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by Prof. Yirmiyahu Branover

"If you can't explain it to your grandmother, that shows that you don't really understand it." This quote, attributed to one of the foremost scientists of the twentieth century, Dr. Albert Einstein, expresses a new approach towards classical science. Until that point, academia was referred to as the "ivory tower," inaccessible to all but the most intellectual. However, Einstein and his colleagues ushered in an era in which scientific knowledge was popularized and made into the domain of the layman.

Today we are witness to the overwhelming and, by and large, successful efforts of scientists to make their theories, even the most complex, easily understood by a lay audience. Reams of books have been published on the most esoteric discoveries of physics and biochemistry, all in terms that can be readily absorbed by those lacking a scientific background. The closer connection between scientists and the populace also advances the cause of science. An educated population understands the importance of funding scientific research and will allow tax dollars to be dedicated to this purpose.

One thing that greatly advanced the popularization of science was the internet. However, the internet is only the vehicle through which the swelling interest in science can be satisfied. This process, of ever-greater access to information, has been building for over four hundred years, and reached its peak within the last century, or even the last decade.

The scientific revolution began in parallel with another revolution, this one in a spiritual realm. Three hundred years ago, the "windows of heaven" and the "wellsprings of the deep" opened up. The windows of heaven refer to the revelations of the inner teachings of Torah, taught first by the Baal Shem Tov and then by his followers. They expounded on mysteries of the Torah that until their time had been hidden away and taught only to the most elite scholars. The Baal Shem Tov was the first to receive a signal from above that the time had come to disseminate these teachings to the broad public, to pave the way for the coming of Moshiach. At the same time, the world also witnessed an outpouring of the "wellsprings of the deep"--revelations of the mysteries of nature and creation. These discoveries have allowed us to live a life of unsurpassed ease and luxury, further paving the way for the Redemption.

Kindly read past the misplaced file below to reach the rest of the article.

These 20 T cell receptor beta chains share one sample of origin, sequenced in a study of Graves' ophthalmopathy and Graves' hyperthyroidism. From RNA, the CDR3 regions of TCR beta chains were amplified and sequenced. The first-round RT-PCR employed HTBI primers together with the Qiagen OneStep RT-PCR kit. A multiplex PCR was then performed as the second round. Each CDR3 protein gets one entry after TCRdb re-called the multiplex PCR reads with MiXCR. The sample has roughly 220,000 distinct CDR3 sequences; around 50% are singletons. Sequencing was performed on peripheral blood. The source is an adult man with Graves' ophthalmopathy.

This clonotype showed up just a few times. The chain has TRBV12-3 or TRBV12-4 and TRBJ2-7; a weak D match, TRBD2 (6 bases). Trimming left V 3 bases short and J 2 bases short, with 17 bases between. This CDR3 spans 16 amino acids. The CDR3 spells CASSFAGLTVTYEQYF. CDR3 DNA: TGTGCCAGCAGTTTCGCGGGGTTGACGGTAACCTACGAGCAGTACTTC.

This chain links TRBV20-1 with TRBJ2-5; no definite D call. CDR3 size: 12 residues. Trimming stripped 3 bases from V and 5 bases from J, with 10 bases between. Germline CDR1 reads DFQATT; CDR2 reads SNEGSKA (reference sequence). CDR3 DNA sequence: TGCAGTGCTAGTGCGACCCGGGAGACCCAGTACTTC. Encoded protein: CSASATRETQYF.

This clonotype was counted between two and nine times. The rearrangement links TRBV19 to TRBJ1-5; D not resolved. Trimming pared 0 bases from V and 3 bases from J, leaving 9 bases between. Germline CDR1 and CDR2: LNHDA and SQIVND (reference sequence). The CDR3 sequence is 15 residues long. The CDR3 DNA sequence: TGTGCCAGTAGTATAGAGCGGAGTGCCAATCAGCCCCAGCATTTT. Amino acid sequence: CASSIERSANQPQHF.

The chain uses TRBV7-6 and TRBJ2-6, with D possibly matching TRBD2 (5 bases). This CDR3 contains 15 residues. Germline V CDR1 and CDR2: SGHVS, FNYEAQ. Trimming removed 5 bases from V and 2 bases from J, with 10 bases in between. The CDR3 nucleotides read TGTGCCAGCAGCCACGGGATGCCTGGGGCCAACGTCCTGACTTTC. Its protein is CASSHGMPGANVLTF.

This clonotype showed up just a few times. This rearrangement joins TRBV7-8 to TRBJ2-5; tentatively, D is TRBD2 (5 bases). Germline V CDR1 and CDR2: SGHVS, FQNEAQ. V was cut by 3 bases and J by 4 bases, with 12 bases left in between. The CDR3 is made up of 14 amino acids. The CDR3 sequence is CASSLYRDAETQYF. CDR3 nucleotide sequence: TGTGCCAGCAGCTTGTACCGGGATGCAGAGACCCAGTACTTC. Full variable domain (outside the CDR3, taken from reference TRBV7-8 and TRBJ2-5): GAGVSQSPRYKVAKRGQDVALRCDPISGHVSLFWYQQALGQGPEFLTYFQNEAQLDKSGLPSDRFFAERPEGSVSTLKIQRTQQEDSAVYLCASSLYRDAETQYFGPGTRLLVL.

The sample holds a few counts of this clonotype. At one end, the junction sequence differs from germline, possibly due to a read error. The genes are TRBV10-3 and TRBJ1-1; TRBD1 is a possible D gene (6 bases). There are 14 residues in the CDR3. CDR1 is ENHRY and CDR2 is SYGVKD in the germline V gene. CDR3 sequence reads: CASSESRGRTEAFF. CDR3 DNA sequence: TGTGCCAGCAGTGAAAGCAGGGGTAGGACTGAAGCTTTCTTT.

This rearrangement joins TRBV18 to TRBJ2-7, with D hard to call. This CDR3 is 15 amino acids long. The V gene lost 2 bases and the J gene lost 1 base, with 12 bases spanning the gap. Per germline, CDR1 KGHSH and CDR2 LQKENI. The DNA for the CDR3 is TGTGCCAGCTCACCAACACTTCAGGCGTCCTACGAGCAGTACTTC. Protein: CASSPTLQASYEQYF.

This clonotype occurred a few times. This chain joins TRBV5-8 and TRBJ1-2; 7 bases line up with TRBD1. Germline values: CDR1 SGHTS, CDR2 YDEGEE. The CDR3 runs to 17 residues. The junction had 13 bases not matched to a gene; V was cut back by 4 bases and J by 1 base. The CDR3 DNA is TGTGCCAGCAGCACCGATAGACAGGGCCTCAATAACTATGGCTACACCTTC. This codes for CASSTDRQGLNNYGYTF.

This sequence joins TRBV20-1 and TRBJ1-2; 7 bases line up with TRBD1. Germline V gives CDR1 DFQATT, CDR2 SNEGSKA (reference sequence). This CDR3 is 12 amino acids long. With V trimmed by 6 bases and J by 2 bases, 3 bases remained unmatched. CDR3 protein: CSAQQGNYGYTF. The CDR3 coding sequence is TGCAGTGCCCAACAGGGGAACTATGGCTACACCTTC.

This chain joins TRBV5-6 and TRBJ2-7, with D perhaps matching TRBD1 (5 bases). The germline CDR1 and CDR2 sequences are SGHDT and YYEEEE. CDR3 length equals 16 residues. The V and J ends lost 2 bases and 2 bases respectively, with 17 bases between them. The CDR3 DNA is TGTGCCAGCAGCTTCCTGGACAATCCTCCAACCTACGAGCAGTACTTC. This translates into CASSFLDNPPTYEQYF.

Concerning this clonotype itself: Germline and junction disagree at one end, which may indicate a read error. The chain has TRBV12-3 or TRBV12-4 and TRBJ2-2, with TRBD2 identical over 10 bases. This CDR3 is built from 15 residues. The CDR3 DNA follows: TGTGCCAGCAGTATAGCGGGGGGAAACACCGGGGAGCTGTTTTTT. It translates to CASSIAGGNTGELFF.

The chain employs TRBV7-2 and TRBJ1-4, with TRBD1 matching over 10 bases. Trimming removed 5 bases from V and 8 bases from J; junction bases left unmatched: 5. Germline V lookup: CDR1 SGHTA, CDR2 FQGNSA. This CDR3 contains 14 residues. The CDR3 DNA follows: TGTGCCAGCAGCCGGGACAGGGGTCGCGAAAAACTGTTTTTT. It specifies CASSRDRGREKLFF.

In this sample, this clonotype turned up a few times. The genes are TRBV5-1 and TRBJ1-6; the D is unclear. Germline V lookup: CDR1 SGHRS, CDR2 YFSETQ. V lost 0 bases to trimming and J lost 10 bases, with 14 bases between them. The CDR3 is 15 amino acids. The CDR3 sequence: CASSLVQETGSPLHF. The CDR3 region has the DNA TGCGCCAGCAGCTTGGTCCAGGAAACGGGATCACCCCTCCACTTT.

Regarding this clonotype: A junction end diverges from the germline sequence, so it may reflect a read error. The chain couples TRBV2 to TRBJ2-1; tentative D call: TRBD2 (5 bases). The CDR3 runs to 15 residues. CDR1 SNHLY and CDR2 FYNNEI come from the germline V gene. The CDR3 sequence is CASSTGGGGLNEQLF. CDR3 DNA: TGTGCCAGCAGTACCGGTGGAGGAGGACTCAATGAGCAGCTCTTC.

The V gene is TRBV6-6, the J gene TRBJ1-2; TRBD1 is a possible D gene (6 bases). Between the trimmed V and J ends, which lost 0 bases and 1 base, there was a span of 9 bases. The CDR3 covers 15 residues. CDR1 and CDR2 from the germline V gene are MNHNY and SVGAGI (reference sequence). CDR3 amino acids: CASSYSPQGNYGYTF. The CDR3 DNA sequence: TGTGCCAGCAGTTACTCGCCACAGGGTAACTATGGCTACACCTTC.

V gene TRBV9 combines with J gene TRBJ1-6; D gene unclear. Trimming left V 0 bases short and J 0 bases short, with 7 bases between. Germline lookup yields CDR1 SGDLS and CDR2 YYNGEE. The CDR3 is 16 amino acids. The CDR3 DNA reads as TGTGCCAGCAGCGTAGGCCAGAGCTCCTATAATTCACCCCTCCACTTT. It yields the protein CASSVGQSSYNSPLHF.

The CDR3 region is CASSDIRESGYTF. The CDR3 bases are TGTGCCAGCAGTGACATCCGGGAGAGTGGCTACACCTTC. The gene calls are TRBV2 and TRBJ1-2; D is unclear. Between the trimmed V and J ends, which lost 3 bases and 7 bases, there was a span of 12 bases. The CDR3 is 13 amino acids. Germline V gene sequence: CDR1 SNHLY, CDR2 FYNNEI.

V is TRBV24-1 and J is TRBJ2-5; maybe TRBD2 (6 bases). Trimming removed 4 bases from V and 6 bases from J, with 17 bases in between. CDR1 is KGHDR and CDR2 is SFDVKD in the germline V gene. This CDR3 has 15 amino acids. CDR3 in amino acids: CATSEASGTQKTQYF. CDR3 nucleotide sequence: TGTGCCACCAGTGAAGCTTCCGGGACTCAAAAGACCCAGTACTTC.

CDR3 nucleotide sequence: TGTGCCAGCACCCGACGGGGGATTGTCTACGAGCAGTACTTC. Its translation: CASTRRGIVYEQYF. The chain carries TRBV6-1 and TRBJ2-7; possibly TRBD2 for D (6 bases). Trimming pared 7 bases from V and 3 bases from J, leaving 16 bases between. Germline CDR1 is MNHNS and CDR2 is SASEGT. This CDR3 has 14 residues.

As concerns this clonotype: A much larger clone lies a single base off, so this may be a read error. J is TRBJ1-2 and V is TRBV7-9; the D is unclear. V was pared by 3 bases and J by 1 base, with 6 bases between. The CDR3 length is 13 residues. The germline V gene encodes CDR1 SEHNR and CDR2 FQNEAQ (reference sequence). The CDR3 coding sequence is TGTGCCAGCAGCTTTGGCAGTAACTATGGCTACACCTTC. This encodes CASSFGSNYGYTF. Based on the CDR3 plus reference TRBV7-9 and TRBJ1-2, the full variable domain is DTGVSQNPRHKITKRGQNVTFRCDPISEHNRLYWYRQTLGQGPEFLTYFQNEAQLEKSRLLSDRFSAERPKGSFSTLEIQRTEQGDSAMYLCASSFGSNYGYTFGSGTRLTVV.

These two types of revelation work hand-in-hand. The Lubavitcher Rebbe, always taught his chassidim to utilize all the discoveries of modern technology to disseminate Torah and mitzvot. Radio, video, internet--all these are wondrous communication tools that allow us to bring the teachings of Torah to an ever-broader audience. Similarly, advances in medicine, agriculture, nutrition and technology enable us to live healthier, more comfortable lives and devote more resources to studying Torah and fulfilling mitzvot, which prepare us for the time of Moshiach, when “The entire occupation of the world will be to know G-d.”

Prof. Yirmiyahu Branover is chairman of the Center of Magnetohydrodynamic Studies and Training at Ben-Gurion University.



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